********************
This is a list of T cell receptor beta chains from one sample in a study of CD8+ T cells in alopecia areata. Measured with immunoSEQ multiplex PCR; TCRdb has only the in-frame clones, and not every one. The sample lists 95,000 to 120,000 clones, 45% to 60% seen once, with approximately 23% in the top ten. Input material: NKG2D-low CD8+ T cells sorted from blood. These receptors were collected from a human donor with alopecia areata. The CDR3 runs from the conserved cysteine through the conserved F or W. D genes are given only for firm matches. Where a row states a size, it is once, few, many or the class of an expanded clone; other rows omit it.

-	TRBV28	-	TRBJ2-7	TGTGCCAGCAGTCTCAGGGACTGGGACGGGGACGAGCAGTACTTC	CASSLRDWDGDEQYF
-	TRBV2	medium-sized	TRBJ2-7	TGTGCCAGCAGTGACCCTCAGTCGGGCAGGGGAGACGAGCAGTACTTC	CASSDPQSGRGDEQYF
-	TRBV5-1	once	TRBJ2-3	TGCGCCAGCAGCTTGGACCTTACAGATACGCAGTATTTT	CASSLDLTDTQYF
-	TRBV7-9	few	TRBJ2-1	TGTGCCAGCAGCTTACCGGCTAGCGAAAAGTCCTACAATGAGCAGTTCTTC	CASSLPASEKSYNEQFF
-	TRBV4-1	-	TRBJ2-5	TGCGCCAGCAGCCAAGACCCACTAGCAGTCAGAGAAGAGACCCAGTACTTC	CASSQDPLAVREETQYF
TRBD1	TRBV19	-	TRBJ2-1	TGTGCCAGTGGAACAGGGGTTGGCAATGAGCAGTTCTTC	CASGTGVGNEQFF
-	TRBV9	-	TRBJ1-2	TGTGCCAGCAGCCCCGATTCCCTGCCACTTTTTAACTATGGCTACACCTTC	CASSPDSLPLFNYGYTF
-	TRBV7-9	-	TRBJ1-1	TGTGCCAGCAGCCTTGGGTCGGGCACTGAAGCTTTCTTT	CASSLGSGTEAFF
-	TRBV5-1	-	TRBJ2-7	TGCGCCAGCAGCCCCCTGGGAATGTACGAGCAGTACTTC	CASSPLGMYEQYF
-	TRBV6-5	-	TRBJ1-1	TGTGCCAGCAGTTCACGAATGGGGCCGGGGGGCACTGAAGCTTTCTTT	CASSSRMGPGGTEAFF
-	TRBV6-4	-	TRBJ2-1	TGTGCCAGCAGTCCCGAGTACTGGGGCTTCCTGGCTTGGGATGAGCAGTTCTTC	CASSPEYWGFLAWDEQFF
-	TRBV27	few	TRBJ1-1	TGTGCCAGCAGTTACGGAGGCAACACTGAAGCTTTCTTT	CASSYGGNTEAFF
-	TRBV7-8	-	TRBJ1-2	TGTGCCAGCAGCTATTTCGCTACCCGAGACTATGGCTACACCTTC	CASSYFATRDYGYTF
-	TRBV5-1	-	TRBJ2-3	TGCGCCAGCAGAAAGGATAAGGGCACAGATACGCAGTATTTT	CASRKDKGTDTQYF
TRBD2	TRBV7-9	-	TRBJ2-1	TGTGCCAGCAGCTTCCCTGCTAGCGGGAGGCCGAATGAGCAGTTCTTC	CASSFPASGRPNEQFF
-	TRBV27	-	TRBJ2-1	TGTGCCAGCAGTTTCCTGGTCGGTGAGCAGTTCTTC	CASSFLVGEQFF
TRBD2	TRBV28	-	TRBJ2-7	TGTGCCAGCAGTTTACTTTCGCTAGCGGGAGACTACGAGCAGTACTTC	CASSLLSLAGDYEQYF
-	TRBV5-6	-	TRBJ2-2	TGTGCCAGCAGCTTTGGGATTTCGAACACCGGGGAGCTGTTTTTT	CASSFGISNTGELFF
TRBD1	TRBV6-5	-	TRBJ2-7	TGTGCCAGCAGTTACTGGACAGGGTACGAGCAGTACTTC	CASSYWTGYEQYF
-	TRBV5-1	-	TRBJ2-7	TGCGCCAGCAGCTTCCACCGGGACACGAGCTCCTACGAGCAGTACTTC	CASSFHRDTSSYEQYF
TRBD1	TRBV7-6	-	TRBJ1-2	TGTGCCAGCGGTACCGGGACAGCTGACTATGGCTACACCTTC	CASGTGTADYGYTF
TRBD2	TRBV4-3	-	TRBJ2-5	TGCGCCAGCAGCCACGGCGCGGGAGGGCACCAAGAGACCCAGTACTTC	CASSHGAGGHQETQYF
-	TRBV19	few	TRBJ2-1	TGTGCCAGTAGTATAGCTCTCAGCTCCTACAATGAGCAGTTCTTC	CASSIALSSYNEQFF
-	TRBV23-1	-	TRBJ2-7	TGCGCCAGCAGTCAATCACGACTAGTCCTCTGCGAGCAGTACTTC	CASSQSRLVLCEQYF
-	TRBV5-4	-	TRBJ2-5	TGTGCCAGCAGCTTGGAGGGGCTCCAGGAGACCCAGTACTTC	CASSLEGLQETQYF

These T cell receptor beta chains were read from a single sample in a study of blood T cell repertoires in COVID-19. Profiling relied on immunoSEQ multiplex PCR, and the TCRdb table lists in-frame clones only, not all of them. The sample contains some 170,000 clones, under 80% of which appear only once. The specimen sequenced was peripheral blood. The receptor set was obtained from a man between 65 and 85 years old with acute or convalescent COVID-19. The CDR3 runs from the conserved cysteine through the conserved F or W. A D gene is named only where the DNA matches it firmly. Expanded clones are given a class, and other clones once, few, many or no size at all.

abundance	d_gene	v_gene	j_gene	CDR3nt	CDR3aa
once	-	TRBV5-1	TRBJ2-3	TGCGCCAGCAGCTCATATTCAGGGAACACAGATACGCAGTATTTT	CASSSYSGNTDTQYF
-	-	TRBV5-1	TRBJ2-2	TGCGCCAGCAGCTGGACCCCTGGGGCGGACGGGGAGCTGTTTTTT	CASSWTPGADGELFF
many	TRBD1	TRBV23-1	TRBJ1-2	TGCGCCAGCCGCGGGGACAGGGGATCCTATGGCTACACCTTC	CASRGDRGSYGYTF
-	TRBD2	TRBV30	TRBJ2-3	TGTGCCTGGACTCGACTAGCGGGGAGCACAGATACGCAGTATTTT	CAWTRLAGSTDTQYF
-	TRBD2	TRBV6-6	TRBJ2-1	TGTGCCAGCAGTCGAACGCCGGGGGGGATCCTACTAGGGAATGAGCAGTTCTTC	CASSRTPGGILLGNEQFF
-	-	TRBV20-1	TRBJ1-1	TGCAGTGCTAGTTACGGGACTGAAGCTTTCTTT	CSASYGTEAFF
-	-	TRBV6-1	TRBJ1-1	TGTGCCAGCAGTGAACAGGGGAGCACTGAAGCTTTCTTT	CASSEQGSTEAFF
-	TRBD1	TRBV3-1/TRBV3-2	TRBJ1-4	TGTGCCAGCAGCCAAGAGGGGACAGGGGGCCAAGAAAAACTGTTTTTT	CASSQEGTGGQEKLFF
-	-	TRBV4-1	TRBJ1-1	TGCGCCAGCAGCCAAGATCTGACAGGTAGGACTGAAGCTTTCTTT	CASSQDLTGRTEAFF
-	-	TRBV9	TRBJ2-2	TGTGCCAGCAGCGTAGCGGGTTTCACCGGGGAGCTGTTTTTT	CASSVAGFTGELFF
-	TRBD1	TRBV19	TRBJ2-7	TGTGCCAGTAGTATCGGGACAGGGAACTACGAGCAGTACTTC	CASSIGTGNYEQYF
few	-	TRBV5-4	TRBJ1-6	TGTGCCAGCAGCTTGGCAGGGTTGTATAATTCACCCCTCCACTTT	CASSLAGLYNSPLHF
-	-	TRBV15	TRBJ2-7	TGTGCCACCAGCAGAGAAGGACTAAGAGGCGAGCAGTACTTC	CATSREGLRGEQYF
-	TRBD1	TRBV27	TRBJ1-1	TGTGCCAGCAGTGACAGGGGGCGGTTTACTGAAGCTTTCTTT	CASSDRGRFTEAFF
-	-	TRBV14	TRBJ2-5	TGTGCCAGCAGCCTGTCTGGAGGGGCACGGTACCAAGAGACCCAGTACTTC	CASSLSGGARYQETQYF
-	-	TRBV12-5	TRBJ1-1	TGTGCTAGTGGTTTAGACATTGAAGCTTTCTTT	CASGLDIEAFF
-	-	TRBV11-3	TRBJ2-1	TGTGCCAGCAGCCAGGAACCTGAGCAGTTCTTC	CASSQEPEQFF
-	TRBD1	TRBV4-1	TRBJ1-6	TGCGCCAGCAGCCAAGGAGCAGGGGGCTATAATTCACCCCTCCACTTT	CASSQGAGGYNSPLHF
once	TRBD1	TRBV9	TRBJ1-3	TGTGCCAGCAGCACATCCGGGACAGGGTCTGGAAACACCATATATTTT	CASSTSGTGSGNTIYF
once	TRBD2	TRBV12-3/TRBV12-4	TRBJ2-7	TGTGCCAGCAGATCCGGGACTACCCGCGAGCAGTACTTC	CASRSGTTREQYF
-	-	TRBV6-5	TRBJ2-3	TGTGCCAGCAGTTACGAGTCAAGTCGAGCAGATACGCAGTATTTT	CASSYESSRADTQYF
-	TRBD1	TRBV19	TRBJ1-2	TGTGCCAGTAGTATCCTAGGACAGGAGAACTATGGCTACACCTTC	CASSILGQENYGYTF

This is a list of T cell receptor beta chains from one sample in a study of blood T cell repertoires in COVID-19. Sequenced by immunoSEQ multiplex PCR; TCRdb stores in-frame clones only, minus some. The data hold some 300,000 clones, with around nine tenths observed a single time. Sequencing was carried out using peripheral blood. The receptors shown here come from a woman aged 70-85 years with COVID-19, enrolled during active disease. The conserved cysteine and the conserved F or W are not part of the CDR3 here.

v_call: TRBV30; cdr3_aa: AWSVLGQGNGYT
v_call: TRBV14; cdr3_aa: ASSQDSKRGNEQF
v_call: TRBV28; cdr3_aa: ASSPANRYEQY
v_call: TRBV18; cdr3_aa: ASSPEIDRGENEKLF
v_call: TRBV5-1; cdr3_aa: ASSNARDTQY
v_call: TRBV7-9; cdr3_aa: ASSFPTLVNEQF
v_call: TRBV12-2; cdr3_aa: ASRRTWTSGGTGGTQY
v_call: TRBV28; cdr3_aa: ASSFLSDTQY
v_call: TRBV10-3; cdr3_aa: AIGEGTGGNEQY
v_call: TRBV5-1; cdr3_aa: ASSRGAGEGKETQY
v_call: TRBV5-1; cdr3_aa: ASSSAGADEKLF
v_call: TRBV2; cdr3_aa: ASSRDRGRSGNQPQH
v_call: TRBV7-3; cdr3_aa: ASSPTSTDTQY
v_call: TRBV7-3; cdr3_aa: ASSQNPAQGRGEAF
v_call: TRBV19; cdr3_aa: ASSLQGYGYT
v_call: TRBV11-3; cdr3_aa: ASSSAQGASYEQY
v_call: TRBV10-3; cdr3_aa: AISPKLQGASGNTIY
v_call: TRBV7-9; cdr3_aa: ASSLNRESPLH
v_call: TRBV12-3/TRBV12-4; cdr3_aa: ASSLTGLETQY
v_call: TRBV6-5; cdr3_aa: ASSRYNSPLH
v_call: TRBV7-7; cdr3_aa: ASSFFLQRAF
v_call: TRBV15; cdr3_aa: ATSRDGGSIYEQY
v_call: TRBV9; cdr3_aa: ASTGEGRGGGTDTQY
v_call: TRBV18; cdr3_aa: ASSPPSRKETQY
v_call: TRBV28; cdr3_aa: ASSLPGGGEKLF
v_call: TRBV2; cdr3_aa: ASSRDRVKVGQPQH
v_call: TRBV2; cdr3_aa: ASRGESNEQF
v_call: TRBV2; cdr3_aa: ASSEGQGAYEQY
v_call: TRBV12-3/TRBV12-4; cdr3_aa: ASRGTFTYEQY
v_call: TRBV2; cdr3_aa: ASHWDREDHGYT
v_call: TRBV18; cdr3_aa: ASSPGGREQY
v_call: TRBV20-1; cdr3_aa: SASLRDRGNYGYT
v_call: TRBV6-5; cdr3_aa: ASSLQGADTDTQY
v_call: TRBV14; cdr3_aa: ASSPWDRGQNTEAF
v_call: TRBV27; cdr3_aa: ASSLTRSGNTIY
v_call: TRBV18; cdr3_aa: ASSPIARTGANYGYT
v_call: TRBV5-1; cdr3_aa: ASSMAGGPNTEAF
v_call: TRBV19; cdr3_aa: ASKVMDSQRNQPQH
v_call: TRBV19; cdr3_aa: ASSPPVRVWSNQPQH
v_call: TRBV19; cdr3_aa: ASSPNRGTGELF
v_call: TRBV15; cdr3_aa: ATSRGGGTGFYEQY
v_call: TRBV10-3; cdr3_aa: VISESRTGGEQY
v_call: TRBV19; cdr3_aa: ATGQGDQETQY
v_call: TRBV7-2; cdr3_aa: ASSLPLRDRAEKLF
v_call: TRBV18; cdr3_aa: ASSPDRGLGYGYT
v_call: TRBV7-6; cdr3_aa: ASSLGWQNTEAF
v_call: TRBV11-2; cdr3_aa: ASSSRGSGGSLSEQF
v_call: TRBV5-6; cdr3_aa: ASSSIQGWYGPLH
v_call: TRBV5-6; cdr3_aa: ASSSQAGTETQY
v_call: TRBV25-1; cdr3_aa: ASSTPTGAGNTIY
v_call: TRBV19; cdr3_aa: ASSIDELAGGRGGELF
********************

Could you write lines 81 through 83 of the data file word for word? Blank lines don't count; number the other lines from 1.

v_call: TRBV2; cdr3_aa: ASHWDREDHGYT
v_call: TRBV18; cdr3_aa: ASSPGGREQY
v_call: TRBV20-1; cdr3_aa: SASLRDRGNYGYT